332 pp., 6.125 x 9.25, 4 halftones, notes, bibl., index
Paperback ISBN: 978-1-4696-2631-4
Published: April 2016
eBook ISBN: 978-1-4696-2632-1
Published: January 2016
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Awards & distinctions
Finalist, 2017 John Hope Franklin Publication Prize, American Studies Association
Yet rightless people are not silent. Drawing from an expansive testimonial archive of legal proceedings, truth commission records, poetry, and experimental video, Paik shows how rightless people use their imprisonment to protest U.S. state violence. She examines demands for redress by Japanese Americans interned during World War II, testimonies of HIV-positive Haitian refugees detained at Guantánamo in the early 1990s, and appeals by Guantánamo’s enemy combatants from the War on Terror. In doing so, she reveals a powerful ongoing contest over the nature and meaning of the law, over civil liberties and global human rights, and over the power of the state in people's lives.
About the Author
A. Naomi Paik is assistant professor of Asian American Studies at the University of Illinois, Urbana-Champaign.
For more information about A. Naomi Paik, visit the Author Page.
"A. Naomi Paik's meticulous book opens new interpretative approaches to fundamental problems of U.S. sovereignty and democracy. A challenging historical survey of the relationship between normal styles of government and states of emergency has been artfully combined with a bold defense of the value of rights in the struggles of the excluded, racialized, and incarcerated."--Paul Gilroy, Professor of American and English Literature, King's College London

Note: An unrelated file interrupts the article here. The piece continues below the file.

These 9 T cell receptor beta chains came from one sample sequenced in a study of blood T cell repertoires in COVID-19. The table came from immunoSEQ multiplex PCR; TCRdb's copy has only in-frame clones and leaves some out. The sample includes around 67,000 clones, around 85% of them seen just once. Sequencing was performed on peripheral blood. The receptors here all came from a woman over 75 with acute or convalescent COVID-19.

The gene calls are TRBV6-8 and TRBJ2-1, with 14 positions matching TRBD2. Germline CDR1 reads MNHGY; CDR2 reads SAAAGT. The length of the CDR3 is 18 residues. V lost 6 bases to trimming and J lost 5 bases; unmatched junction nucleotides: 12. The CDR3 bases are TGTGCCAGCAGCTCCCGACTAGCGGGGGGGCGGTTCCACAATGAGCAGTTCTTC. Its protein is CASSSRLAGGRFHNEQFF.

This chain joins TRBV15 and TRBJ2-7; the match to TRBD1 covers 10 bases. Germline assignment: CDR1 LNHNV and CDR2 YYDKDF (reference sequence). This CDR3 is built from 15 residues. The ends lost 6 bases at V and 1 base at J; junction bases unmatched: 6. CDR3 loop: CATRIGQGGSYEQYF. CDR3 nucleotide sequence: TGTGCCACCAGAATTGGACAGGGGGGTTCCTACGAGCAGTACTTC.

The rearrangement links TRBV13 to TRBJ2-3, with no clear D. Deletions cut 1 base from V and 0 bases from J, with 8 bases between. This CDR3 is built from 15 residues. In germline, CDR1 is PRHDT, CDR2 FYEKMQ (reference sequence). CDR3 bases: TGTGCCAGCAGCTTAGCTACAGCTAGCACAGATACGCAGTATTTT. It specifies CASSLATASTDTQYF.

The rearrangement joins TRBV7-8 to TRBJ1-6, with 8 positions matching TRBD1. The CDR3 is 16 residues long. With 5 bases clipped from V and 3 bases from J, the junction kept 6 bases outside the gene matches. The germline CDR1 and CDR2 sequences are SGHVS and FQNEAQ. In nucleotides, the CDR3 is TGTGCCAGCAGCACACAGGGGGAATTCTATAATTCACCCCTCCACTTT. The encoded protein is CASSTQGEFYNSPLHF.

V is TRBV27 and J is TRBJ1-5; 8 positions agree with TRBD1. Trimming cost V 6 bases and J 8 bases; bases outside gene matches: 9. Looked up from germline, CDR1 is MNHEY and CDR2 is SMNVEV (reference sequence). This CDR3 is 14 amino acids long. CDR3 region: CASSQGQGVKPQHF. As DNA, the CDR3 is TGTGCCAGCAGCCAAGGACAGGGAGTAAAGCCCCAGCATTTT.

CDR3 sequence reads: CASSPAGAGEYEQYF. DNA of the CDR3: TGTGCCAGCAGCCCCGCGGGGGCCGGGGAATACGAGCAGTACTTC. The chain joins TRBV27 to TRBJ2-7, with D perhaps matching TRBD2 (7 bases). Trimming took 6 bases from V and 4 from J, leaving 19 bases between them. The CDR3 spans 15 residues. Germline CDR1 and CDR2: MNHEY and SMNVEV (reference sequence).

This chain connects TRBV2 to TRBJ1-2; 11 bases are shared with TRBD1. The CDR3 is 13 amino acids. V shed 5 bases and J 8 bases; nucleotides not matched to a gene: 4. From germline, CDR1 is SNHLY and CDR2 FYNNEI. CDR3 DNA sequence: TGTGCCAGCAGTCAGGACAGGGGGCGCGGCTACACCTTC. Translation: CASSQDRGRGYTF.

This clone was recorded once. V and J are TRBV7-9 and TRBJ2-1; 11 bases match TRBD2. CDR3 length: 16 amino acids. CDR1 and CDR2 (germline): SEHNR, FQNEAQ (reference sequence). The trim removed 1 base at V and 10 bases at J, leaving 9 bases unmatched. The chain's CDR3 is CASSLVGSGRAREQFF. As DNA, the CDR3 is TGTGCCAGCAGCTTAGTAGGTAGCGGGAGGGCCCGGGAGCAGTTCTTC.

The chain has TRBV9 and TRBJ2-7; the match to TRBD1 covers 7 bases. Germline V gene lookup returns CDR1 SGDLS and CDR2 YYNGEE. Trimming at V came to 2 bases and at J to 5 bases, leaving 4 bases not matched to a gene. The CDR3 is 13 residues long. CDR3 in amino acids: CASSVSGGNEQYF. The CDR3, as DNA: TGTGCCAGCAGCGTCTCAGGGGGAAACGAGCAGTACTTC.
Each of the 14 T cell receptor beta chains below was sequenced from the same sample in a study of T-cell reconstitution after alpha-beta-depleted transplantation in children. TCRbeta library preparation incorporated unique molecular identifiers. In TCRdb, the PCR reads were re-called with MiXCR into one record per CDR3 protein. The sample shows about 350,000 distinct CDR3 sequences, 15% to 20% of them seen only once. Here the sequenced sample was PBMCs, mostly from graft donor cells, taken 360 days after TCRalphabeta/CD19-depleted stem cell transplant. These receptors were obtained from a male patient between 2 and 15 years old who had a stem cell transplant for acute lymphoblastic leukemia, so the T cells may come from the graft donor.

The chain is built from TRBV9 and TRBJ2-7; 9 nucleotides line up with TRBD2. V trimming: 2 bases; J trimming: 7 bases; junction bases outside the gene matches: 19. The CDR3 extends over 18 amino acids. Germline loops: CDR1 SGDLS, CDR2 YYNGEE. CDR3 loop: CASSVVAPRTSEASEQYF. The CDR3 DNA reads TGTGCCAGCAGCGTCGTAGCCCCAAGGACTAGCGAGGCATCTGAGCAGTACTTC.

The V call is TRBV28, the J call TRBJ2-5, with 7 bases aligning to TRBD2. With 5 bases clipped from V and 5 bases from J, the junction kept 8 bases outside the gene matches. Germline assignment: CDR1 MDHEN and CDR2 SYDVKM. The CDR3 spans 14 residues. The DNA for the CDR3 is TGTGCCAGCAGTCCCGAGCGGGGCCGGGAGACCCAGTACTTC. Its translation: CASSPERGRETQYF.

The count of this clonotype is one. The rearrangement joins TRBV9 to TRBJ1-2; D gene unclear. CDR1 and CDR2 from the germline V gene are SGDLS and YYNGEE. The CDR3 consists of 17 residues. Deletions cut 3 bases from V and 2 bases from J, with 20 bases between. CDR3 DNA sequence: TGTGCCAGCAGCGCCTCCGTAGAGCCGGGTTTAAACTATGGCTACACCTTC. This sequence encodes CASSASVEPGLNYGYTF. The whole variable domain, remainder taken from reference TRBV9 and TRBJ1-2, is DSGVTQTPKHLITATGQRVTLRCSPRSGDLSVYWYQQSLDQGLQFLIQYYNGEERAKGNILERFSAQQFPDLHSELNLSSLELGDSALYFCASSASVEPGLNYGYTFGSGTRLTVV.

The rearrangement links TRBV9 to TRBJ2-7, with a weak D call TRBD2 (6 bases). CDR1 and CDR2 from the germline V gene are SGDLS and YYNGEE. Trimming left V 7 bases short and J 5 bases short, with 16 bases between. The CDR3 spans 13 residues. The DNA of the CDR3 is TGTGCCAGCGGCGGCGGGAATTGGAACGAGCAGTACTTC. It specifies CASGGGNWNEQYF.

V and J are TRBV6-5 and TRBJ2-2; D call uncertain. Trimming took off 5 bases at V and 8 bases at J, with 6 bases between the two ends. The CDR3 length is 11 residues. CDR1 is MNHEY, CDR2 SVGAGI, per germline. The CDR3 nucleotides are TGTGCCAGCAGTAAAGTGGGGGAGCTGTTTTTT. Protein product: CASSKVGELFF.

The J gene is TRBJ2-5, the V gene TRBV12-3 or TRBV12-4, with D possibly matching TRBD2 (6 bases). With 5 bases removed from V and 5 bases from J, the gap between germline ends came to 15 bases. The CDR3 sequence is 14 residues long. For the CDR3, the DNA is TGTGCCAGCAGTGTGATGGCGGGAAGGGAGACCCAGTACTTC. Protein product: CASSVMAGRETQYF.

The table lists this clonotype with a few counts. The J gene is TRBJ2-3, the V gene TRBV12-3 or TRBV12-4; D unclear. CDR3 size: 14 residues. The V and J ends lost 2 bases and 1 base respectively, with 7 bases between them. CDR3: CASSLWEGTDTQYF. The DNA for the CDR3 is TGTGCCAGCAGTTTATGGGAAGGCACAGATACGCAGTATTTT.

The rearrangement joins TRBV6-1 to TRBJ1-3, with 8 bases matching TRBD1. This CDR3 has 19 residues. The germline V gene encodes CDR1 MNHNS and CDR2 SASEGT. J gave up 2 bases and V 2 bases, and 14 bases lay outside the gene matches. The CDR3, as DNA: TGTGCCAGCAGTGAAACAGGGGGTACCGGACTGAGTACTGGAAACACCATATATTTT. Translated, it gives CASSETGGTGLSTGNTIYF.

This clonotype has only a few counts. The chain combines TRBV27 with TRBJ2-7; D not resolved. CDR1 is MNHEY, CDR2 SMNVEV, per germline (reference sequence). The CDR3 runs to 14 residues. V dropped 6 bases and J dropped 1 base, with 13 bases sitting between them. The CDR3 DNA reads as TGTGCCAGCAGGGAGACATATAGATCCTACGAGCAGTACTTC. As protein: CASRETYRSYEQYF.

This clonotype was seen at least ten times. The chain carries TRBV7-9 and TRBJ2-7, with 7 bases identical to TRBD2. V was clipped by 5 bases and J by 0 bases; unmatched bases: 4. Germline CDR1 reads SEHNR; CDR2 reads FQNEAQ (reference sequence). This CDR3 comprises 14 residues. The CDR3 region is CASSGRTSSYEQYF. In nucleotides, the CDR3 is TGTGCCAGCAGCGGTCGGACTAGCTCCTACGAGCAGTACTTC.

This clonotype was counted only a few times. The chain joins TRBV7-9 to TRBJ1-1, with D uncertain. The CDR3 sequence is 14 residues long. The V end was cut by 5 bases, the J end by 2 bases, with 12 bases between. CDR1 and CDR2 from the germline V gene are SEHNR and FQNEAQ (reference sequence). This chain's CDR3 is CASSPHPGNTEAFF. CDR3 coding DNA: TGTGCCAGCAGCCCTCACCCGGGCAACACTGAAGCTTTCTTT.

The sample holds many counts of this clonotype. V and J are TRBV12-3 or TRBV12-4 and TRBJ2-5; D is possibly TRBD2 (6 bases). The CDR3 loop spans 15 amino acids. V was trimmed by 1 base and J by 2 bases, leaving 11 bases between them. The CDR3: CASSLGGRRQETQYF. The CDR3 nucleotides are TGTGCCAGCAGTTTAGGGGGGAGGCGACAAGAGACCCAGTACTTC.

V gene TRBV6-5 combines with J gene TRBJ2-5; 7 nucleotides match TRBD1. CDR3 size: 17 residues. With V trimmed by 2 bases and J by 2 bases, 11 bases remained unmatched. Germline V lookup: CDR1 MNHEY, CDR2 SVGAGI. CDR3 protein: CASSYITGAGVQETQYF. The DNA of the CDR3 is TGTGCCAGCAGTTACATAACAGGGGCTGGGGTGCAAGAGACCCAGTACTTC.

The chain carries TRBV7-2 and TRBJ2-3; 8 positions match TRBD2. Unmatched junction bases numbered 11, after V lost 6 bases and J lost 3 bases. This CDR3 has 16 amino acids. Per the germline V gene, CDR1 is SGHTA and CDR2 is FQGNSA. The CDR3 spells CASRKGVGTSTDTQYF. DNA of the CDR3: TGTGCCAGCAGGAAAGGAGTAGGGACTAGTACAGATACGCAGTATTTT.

"This original and convincing book shows how the United States relies on prison camps in an era of both rights assertion and global dominance. A. Naomi Paik persuasively explains why these camps were created, why they persist, and why we must listen to those who are detained."--Leti Volpp, University of California, Berkeley, School of Law
"In her innovative and scrupulously researched book, A. Naomi Paik recovers the profound testimonies of human subjects made rightless in the context of American liberalism. Engrossing and powerful, this beautifully crafted book makes a rigorous, erudite, and lucid argument."--Alex Lubin, University of New Mexico